The Wonsook Kim School of Art requires each graduating BFA student to mount a solo exhibition of their latest artwork. Through the support of two BFA faculty mentors this exhibition signifies the successful completion of a BFA education as a studio artist. Students work diligently in their ISU studios to grow as artists, to develop their distinct voices as makers, and to work towards their solo exhibitions. This semester, we have five BFA exhibitions, and we are appreciative of your interest in the work of our graduating student artists. Normally, these exhibitions exist inside Transpace, our student gallery, in the Center for the Visual Arts. This semester, these exhibitions are only existing in this digital platform due to the COVID-19 pandemic.
This show will never be viewed in a gallery, but it will live with people in their homes. If they choose to hang their piece up, they will be able to walk by the show on the way to the bathroom for instance. The show will be with people in Illinois, several states in the U.S., Canada, and Paris.
It felt important to send things to people that they could hold and experience in person and not on a screen… I needed to make a show that would be experienced in person, regardless of the current global situation.
I decided that I was going to make 100 collages and send them out to people. People that have impacted me in some way over the past few years. Some, I don’t know very well. Some, I’ve lost contact with. Some I usually see often but haven’t been able to due to the social distancing order.
My work explores my relationships with my family, the pulp, and myself, using pulp as a metaphorical medium. The way that I use pulp allows me to turn any pieces of paper from my life into pulp, and constantly restart my works using the same pulp. From this, I have built a strong history and connection with this pulp. Being able to constantly restart works using the same pulp means that myself, my relationships, my memories, or my future, can always change. Pulp is potential.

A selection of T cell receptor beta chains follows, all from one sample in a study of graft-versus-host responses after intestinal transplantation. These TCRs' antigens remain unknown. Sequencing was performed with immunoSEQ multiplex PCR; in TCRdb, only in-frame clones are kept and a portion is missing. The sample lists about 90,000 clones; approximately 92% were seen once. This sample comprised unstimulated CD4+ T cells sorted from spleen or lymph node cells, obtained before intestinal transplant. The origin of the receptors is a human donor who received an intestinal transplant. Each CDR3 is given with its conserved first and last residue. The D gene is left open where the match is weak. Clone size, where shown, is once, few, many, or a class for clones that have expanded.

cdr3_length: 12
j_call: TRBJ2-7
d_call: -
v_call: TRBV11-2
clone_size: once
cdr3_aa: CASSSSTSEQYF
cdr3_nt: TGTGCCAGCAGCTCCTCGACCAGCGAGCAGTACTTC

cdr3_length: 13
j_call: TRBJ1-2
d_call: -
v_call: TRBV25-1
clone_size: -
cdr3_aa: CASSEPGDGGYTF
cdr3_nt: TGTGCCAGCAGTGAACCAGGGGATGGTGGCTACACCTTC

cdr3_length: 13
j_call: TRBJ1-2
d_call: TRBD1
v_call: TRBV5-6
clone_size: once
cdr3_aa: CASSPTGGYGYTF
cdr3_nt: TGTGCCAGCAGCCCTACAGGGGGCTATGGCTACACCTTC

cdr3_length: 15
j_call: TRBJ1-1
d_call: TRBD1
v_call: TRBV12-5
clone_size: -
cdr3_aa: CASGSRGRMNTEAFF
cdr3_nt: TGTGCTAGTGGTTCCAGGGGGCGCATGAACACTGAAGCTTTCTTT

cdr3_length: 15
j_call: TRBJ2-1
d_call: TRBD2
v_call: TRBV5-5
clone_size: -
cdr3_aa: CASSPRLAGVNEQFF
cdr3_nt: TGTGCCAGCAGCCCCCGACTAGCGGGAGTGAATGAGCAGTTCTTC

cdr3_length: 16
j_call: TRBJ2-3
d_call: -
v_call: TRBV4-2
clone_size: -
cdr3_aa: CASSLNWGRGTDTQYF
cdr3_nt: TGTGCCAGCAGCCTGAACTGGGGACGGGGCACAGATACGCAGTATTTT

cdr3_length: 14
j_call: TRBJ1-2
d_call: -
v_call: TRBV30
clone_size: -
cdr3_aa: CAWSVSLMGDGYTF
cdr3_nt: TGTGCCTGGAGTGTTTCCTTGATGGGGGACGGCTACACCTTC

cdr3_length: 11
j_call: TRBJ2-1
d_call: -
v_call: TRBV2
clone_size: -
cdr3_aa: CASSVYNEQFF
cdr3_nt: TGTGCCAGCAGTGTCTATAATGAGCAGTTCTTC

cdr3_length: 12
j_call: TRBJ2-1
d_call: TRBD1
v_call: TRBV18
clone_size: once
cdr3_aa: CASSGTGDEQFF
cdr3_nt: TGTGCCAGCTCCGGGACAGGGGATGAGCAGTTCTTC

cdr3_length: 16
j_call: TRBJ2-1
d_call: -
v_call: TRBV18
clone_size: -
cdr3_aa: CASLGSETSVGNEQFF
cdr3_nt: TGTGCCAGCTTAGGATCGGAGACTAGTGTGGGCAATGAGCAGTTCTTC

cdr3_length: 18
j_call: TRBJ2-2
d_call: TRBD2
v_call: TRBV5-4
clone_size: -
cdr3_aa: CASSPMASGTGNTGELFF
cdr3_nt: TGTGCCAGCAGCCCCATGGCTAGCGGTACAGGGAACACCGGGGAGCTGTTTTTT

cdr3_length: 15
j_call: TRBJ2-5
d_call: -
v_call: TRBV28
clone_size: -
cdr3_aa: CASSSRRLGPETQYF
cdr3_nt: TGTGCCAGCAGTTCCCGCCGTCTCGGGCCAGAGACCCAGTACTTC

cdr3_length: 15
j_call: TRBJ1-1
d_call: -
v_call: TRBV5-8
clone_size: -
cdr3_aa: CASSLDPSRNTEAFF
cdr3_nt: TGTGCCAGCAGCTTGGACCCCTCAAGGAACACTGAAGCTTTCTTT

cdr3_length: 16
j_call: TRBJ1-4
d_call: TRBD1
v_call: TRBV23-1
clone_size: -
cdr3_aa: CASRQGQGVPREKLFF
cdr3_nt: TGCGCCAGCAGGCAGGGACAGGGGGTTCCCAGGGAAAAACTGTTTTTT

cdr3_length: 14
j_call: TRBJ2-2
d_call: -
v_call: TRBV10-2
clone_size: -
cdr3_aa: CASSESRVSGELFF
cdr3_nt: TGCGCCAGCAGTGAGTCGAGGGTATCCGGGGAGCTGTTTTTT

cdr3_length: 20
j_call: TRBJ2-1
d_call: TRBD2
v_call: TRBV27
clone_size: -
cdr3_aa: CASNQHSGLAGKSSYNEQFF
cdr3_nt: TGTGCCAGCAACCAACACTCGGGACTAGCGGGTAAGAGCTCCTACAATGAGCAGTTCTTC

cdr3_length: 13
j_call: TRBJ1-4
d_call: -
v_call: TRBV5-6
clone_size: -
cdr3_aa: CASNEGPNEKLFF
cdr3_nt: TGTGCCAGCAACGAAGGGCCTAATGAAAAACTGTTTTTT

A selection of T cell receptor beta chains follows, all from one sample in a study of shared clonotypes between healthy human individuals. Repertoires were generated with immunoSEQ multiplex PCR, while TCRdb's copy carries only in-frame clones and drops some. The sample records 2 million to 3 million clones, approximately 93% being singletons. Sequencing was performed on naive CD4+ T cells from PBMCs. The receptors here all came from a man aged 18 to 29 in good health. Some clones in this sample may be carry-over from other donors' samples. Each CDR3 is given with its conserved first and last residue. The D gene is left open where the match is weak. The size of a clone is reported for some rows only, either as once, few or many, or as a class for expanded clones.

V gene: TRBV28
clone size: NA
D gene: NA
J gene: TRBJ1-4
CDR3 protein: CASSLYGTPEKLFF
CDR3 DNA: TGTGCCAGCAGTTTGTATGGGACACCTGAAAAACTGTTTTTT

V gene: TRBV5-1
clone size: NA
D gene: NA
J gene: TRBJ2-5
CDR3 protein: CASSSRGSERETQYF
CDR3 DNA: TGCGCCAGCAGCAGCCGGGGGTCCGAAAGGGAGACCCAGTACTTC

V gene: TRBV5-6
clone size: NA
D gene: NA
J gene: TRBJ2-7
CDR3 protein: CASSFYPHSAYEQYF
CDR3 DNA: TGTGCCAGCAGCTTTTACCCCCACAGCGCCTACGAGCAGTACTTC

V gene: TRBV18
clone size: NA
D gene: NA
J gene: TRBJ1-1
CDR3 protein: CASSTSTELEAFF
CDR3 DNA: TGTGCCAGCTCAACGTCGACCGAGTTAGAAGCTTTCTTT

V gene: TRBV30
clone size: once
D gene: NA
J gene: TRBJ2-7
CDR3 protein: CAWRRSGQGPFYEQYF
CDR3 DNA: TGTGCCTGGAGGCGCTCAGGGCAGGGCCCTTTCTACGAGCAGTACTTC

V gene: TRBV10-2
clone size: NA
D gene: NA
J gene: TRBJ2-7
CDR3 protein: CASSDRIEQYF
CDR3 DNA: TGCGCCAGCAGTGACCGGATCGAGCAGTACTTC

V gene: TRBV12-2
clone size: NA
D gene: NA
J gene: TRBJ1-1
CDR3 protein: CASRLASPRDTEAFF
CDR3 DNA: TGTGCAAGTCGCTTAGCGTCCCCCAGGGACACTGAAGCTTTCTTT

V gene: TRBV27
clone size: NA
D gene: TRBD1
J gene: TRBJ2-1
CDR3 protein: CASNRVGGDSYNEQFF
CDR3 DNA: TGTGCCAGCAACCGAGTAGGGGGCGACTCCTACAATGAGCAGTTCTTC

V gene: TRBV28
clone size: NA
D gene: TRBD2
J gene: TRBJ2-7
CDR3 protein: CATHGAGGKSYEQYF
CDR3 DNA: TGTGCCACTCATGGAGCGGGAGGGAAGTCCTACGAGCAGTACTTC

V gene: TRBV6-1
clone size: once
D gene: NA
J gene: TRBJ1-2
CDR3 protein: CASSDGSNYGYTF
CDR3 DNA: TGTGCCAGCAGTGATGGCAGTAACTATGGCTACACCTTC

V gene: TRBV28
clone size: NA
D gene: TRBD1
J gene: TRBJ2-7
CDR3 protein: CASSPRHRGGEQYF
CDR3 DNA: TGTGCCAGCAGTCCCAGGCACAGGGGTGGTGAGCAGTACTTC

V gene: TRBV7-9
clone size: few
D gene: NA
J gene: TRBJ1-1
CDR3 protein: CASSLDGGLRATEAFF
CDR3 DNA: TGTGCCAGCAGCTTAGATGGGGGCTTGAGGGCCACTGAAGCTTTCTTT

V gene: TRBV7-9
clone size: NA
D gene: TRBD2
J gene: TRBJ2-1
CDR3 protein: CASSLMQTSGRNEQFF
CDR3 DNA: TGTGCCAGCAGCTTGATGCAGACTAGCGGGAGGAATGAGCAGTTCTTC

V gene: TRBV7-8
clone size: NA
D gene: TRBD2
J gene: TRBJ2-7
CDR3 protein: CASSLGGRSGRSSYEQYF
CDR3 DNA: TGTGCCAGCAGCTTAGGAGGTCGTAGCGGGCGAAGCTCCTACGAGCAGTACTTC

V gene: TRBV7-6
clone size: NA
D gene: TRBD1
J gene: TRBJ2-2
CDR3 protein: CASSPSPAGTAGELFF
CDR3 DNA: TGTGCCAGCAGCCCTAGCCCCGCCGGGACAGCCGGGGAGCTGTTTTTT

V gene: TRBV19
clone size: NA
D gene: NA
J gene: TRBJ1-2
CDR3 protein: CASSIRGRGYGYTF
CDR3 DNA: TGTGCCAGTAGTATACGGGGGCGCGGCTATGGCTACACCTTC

Prior to COVID-19, my paintings have been focused on exploring social and cultural interrelationships, annotating the psychology of human interaction. My work allows me to assess through personal perception, which at the time, was intended to dissect and understand college culture. Now the world has changed immensely with social distancing at the forefront of worldwide controversy, I took this as an opportunity to capture reality as it is today through rendering scenarios related to quarantine. From no longer allowed to be in my studio to painting in a bedroom corner, this pandemic has affected my practice and my interpretation of the new societal norm. No longer rationalizing about college crowds and social gatherings, but how our world has been affected socially and culturally.
This work is about a bird.  Collecting things from a physical distance is easy as checking mobile inventory, scrolling through a text feed, and taking notes.  I think about virtual space as forming identically with the physically close reality that we cherish. By participating in social platforms, tangible memory becomes resequenced with overlaps that might create some breaks,  or better cause ideas to cross-pollinate. Snapping one picture to be shared with people you've never met  can create a ripple effect. ********* Suddenly, you might look at the trees and not to your phone when you hear a tweet.